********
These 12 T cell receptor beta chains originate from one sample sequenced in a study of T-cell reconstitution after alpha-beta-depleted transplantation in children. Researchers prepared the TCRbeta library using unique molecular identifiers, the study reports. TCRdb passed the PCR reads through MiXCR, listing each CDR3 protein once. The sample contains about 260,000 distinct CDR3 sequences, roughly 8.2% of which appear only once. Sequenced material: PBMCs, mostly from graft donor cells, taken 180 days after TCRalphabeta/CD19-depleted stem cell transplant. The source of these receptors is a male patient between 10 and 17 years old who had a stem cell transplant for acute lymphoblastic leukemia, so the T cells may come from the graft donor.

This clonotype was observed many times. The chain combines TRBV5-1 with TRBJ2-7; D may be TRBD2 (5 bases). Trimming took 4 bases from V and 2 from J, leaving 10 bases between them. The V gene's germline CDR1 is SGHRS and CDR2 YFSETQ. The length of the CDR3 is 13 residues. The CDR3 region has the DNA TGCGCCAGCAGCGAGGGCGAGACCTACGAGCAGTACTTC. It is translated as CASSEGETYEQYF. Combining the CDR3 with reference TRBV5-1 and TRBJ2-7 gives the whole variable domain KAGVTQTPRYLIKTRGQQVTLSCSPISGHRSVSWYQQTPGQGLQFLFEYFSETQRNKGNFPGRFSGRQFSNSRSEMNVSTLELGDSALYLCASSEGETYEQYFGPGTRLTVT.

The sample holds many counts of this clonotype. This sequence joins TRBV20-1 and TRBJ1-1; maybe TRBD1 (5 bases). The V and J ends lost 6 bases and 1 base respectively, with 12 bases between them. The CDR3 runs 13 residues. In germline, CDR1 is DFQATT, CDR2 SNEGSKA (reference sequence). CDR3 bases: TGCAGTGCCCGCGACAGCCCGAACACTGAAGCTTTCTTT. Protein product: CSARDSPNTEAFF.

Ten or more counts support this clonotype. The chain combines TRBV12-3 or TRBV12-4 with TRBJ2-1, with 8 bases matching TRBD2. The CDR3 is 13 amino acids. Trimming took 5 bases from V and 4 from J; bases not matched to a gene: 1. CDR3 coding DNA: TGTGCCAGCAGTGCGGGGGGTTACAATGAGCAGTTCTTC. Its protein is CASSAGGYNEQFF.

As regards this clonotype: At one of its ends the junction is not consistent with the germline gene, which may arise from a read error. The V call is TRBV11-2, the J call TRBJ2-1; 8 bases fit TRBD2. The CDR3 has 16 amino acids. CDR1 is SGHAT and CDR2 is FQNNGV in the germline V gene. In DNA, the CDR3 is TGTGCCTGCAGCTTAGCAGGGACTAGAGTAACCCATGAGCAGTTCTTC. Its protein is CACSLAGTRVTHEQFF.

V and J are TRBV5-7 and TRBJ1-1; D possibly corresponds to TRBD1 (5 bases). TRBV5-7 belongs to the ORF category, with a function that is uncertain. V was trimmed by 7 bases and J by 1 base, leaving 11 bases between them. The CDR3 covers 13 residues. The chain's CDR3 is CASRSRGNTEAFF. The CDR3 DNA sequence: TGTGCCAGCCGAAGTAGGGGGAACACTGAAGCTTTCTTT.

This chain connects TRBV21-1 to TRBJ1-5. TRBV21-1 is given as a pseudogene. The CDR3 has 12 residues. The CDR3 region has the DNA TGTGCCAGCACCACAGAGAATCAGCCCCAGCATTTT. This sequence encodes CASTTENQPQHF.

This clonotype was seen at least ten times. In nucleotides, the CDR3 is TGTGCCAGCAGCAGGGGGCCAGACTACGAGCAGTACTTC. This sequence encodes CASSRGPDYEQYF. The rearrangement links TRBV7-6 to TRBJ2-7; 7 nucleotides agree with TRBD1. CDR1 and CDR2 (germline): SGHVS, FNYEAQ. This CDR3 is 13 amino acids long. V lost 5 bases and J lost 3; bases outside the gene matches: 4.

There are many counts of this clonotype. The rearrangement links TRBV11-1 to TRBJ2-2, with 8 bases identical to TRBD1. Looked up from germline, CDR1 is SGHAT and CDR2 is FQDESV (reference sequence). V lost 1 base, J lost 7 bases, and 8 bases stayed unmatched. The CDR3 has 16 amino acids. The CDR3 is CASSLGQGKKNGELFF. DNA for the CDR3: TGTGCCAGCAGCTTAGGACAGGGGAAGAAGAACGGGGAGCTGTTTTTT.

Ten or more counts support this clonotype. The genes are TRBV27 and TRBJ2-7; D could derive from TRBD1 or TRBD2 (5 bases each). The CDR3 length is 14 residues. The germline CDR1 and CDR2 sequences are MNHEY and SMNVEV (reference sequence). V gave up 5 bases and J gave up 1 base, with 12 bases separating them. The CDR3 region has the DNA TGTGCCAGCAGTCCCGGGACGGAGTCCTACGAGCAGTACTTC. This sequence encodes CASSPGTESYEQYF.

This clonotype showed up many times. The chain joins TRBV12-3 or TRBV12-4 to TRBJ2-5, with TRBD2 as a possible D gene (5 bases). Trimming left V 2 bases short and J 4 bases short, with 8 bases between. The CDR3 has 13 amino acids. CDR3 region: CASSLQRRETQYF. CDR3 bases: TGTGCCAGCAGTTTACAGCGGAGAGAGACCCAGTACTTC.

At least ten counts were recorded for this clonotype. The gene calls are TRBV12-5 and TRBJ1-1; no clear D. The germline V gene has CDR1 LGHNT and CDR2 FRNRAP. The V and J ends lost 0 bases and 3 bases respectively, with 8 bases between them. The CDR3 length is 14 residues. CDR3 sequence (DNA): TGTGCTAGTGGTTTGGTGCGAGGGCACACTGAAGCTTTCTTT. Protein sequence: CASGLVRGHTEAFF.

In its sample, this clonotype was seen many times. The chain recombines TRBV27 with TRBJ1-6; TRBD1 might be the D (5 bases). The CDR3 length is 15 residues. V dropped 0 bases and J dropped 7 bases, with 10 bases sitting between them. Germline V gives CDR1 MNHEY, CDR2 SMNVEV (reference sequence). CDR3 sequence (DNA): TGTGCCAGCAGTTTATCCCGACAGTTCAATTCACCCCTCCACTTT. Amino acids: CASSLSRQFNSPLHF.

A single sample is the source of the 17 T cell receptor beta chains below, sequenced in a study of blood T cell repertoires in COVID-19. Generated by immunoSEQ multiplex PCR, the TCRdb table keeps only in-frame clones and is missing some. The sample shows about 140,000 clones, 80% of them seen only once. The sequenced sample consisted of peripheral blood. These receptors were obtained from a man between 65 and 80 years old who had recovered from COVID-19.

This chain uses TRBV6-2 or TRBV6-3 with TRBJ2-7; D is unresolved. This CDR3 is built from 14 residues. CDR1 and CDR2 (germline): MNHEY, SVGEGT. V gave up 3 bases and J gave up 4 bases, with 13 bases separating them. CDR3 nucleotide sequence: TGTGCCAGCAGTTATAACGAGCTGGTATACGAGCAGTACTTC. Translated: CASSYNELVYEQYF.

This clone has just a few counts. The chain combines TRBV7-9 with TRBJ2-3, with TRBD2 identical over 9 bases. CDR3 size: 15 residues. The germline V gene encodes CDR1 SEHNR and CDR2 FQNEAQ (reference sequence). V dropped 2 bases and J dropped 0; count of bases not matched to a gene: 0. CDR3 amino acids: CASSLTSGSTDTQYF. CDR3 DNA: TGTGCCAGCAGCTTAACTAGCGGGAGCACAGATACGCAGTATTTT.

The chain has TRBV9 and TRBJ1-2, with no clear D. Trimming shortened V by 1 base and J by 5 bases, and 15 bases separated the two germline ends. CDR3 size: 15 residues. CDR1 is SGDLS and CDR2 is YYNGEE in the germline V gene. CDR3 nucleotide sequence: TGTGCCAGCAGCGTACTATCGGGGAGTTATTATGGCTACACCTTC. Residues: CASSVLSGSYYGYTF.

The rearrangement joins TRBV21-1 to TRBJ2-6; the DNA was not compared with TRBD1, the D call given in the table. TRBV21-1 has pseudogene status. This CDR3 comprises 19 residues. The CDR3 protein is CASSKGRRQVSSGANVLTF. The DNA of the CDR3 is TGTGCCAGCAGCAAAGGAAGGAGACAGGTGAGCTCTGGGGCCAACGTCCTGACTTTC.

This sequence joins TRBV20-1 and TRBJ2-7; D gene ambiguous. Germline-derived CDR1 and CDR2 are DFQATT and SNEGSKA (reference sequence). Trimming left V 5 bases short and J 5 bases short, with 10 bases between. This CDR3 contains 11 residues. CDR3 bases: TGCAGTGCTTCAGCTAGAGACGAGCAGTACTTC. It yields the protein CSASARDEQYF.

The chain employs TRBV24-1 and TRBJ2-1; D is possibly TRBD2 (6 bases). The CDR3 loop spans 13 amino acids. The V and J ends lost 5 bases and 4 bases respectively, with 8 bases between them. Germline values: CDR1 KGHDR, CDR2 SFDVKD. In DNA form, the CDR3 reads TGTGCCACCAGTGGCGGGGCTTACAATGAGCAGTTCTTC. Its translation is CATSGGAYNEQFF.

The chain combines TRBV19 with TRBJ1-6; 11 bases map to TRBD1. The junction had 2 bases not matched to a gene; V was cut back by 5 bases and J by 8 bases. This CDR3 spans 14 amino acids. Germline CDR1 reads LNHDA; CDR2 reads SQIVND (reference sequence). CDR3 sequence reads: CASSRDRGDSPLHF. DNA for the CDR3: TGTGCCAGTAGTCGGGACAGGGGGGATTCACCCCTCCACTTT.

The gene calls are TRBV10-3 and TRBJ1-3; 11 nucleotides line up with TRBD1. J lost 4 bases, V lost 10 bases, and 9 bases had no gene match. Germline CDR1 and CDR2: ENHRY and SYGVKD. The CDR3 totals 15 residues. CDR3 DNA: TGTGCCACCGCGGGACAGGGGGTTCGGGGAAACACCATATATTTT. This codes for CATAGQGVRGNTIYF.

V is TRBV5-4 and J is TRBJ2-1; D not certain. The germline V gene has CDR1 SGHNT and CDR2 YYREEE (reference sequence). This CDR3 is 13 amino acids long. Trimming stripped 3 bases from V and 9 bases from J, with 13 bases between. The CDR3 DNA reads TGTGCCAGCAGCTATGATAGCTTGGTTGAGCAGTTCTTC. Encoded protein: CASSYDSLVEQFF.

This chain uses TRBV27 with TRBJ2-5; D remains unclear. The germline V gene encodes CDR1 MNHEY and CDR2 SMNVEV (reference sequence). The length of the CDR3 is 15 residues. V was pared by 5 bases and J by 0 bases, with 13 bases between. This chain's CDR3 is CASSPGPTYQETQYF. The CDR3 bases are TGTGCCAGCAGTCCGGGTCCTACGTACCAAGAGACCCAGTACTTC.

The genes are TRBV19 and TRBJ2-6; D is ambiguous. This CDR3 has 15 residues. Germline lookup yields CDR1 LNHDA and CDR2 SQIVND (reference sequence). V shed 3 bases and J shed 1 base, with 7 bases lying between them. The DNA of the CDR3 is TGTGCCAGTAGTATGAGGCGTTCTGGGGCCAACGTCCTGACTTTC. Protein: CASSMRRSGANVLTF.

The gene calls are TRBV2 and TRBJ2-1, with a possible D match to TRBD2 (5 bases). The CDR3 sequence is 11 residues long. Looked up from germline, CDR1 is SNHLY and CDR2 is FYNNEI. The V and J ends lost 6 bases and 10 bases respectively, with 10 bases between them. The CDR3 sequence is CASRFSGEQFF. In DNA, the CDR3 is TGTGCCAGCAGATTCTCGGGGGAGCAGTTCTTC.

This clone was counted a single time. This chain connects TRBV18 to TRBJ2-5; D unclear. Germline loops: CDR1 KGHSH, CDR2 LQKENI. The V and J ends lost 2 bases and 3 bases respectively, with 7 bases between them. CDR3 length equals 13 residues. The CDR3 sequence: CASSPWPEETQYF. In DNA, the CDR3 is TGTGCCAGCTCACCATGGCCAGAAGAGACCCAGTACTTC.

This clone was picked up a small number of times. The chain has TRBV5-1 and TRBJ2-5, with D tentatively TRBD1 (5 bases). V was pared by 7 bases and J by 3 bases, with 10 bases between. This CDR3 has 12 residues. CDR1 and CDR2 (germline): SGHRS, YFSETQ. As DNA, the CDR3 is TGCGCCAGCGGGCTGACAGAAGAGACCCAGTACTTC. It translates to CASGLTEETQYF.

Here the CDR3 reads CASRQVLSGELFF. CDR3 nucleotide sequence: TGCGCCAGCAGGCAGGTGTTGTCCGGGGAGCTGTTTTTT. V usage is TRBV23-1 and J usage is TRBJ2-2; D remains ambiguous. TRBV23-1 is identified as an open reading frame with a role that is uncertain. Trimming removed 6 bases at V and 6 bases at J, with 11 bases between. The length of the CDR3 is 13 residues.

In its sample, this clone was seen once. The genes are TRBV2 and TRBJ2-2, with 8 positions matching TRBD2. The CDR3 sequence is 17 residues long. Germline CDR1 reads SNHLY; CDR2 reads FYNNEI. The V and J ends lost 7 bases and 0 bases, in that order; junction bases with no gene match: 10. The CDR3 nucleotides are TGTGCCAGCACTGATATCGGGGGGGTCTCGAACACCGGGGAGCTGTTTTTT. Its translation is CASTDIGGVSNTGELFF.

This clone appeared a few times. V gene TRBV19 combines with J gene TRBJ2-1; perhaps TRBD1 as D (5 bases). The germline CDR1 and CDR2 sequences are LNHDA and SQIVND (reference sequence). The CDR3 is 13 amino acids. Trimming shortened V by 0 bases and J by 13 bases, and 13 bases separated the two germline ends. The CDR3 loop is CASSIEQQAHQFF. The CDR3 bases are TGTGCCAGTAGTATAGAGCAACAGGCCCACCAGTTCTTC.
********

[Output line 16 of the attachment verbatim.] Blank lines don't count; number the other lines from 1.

This clone has just a few counts. The chain combines TRBV7-9 with TRBJ2-3, with TRBD2 identical over 9 bases. CDR3 size: 15 residues. The germline V gene encodes CDR1 SEHNR and CDR2 FQNEAQ (reference sequence). V dropped 2 bases and J dropped 0; count of bases not matched to a gene: 0. CDR3 amino acids: CASSLTSGSTDTQYF. CDR3 DNA: TGTGCCAGCAGCTTAACTAGCGGGAGCACAGATACGCAGTATTTT.